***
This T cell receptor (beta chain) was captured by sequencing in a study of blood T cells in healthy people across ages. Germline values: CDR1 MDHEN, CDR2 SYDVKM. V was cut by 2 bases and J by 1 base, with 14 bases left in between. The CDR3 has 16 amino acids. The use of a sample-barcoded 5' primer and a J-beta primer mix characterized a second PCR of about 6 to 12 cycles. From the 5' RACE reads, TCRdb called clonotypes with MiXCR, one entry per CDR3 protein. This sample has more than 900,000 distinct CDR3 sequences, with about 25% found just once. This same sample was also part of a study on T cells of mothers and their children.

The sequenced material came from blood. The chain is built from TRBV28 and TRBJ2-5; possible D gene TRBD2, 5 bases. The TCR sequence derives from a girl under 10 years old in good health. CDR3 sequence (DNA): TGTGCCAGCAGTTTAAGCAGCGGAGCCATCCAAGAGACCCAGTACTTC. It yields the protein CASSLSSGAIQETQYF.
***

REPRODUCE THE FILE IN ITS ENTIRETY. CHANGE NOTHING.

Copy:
This T cell receptor (beta chain) was captured by sequencing in a study of blood T cells in healthy people across ages. Germline values: CDR1 MDHEN, CDR2 SYDVKM. V was cut by 2 bases and J by 1 base, with 14 bases left in between. The CDR3 has 16 amino acids. The use of a sample-barcoded 5' primer and a J-beta primer mix characterized a second PCR of about 6 to 12 cycles. From the 5' RACE reads, TCRdb called clonotypes with MiXCR, one entry per CDR3 protein. This sample has more than 900,000 distinct CDR3 sequences, with about 25% found just once. This same sample was also part of a study on T cells of mothers and their children.

The sequenced material came from blood. The chain is built from TRBV28 and TRBJ2-5; possible D gene TRBD2, 5 bases. The TCR sequence derives from a girl under 10 years old in good health. CDR3 sequence (DNA): TGTGCCAGCAGTTTAAGCAGCGGAGCCATCCAAGAGACCCAGTACTTC. It yields the protein CASSLSSGAIQETQYF.